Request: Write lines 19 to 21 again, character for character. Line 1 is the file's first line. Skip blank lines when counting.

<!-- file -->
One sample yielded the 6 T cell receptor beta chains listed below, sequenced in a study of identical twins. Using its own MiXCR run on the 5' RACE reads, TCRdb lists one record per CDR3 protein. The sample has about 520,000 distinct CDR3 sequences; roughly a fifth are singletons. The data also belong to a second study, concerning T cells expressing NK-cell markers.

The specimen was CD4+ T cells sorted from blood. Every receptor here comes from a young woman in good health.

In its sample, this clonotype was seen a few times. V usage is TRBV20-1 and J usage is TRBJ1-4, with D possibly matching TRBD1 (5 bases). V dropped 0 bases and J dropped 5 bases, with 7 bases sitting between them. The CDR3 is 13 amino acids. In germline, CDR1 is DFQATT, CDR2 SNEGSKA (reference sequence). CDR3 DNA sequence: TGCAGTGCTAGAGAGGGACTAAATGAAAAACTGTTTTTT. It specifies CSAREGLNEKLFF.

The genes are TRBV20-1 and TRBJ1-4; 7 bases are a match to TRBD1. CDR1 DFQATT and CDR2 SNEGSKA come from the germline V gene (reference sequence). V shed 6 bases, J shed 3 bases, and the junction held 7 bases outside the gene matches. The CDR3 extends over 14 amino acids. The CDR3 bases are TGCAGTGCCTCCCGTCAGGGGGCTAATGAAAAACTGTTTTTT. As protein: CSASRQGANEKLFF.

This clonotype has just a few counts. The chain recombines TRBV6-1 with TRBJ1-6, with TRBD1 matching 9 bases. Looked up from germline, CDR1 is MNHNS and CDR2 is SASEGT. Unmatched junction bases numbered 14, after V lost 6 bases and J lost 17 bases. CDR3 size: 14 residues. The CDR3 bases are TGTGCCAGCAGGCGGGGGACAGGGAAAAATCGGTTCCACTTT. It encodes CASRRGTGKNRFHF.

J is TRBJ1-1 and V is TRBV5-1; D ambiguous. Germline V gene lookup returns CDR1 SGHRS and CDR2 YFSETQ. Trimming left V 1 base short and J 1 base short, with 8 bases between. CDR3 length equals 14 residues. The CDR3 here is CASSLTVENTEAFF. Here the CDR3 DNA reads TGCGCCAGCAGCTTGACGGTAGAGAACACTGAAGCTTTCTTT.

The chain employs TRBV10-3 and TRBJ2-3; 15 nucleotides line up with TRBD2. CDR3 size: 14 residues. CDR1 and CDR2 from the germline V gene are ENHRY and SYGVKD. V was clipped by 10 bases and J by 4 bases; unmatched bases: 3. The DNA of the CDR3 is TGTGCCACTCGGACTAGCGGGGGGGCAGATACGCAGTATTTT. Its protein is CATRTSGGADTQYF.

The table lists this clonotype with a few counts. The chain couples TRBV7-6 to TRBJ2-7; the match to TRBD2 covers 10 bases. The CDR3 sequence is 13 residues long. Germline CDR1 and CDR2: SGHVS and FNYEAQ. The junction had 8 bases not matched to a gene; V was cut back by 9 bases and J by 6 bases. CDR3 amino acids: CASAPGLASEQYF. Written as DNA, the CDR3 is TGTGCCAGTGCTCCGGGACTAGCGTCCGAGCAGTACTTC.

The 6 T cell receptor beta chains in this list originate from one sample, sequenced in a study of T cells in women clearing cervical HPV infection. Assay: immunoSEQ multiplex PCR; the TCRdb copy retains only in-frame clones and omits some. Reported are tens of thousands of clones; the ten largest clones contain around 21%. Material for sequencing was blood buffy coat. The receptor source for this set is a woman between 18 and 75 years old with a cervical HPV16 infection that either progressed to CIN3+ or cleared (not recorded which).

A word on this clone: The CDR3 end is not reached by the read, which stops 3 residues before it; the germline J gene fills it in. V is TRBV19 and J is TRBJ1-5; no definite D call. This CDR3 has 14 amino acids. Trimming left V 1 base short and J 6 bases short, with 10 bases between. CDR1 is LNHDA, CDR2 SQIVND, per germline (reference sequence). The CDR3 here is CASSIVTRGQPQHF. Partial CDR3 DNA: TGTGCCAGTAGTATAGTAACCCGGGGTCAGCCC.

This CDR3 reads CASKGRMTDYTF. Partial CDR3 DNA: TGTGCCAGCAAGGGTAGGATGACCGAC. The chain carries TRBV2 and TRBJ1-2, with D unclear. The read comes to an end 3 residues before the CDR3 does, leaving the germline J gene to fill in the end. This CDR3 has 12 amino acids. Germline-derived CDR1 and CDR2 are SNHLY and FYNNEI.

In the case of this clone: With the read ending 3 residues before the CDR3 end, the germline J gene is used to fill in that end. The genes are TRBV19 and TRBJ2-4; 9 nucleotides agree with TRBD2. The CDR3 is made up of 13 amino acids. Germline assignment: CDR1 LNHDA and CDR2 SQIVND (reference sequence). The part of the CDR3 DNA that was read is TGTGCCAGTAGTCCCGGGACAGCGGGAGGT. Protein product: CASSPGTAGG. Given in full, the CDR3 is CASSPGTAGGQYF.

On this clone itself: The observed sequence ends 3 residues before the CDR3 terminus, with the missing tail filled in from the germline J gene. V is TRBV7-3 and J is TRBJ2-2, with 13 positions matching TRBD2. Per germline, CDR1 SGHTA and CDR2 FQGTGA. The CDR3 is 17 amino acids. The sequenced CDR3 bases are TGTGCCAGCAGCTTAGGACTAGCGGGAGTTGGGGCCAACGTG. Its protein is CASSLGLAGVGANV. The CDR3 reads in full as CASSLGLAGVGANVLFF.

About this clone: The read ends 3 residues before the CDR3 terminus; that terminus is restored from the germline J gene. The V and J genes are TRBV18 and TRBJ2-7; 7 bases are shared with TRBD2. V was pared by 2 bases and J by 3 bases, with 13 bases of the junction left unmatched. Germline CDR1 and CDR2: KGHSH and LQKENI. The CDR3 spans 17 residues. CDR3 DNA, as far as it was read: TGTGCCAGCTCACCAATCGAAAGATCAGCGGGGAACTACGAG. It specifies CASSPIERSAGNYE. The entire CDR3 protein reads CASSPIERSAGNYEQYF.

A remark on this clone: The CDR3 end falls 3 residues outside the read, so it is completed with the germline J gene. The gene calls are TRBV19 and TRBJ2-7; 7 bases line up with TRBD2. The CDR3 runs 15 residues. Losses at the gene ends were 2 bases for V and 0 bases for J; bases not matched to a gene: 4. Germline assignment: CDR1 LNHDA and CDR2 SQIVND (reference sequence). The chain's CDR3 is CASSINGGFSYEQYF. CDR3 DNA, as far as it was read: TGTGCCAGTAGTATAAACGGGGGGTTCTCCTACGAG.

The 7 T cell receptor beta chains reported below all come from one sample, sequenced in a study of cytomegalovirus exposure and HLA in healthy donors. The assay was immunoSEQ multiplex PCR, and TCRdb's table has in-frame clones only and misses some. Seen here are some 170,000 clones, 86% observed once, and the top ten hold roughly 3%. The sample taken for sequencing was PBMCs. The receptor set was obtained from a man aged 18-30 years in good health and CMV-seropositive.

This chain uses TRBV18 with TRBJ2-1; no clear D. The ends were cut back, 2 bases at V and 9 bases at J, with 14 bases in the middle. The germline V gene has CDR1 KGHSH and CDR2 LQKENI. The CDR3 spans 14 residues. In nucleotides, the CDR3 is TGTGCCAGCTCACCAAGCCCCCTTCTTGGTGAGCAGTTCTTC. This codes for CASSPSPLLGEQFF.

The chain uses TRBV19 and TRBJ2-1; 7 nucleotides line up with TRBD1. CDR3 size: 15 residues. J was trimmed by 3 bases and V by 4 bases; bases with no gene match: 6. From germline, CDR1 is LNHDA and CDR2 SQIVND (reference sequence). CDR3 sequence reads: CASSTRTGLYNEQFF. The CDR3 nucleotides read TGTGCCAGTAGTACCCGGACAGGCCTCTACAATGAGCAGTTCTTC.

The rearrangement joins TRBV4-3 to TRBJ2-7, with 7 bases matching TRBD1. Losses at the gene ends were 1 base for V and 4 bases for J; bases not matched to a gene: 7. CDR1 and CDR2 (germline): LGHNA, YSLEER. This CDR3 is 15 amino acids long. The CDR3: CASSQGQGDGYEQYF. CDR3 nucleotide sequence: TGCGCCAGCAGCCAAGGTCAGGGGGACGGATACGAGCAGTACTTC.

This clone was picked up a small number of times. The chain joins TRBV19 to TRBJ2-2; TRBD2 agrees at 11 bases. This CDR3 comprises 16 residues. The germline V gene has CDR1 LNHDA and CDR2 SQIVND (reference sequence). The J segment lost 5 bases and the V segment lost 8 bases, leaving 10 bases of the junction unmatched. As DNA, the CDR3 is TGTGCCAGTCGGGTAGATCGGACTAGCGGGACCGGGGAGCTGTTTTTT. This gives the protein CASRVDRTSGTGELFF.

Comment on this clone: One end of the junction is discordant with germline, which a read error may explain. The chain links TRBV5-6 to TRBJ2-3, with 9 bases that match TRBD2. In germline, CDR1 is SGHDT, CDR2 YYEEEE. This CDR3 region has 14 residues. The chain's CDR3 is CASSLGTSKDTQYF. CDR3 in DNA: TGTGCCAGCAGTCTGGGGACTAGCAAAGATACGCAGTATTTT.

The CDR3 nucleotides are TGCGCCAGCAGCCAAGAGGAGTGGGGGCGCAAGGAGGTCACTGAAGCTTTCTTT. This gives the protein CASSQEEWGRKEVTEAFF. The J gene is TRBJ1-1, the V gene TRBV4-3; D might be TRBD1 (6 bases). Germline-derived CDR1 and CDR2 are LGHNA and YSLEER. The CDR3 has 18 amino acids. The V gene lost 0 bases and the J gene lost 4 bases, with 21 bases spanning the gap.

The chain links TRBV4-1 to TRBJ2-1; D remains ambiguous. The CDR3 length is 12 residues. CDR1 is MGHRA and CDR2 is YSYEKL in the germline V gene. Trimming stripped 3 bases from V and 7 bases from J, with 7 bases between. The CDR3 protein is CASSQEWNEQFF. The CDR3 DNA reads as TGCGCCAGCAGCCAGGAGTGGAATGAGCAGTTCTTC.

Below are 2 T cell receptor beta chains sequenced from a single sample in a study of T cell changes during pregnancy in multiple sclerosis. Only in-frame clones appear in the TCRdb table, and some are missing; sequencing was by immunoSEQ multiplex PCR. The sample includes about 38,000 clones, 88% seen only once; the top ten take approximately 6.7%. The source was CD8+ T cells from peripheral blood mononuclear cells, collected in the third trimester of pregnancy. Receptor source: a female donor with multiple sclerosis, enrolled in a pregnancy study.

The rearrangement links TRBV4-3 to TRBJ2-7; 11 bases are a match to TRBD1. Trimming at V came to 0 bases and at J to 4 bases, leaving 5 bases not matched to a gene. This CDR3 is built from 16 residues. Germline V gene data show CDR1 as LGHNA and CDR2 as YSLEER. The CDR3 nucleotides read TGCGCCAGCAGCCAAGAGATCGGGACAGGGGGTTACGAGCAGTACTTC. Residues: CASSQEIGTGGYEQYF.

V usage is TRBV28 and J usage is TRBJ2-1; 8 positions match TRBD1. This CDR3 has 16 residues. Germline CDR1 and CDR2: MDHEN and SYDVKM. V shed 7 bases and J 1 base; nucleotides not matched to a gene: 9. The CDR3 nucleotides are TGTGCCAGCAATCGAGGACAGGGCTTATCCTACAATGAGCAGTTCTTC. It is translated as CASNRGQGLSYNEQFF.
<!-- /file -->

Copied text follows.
The rearrangement joins TRBV4-3 to TRBJ2-7, with 7 bases matching TRBD1. Losses at the gene ends were 1 base for V and 4 bases for J; bases not matched to a gene: 7. CDR1 and CDR2 (germline): LGHNA, YSLEER. This CDR3 is 15 amino acids long. The CDR3: CASSQGQGDGYEQYF. CDR3 nucleotide sequence: TGCGCCAGCAGCCAAGGTCAGGGGGACGGATACGAGCAGTACTTC.

This clone was picked up a small number of times. The chain joins TRBV19 to TRBJ2-2; TRBD2 agrees at 11 bases. This CDR3 comprises 16 residues. The germline V gene has CDR1 LNHDA and CDR2 SQIVND (reference sequence). The J segment lost 5 bases and the V segment lost 8 bases, leaving 10 bases of the junction unmatched. As DNA, the CDR3 is TGTGCCAGTCGGGTAGATCGGACTAGCGGGACCGGGGAGCTGTTTTTT. This gives the protein CASRVDRTSGTGELFF.

Comment on this clone: One end of the junction is discordant with germline, which a read error may explain. The chain links TRBV5-6 to TRBJ2-3, with 9 bases that match TRBD2. In germline, CDR1 is SGHDT, CDR2 YYEEEE. This CDR3 region has 14 residues. The chain's CDR3 is CASSLGTSKDTQYF. CDR3 in DNA: TGTGCCAGCAGTCTGGGGACTAGCAAAGATACGCAGTATTTT.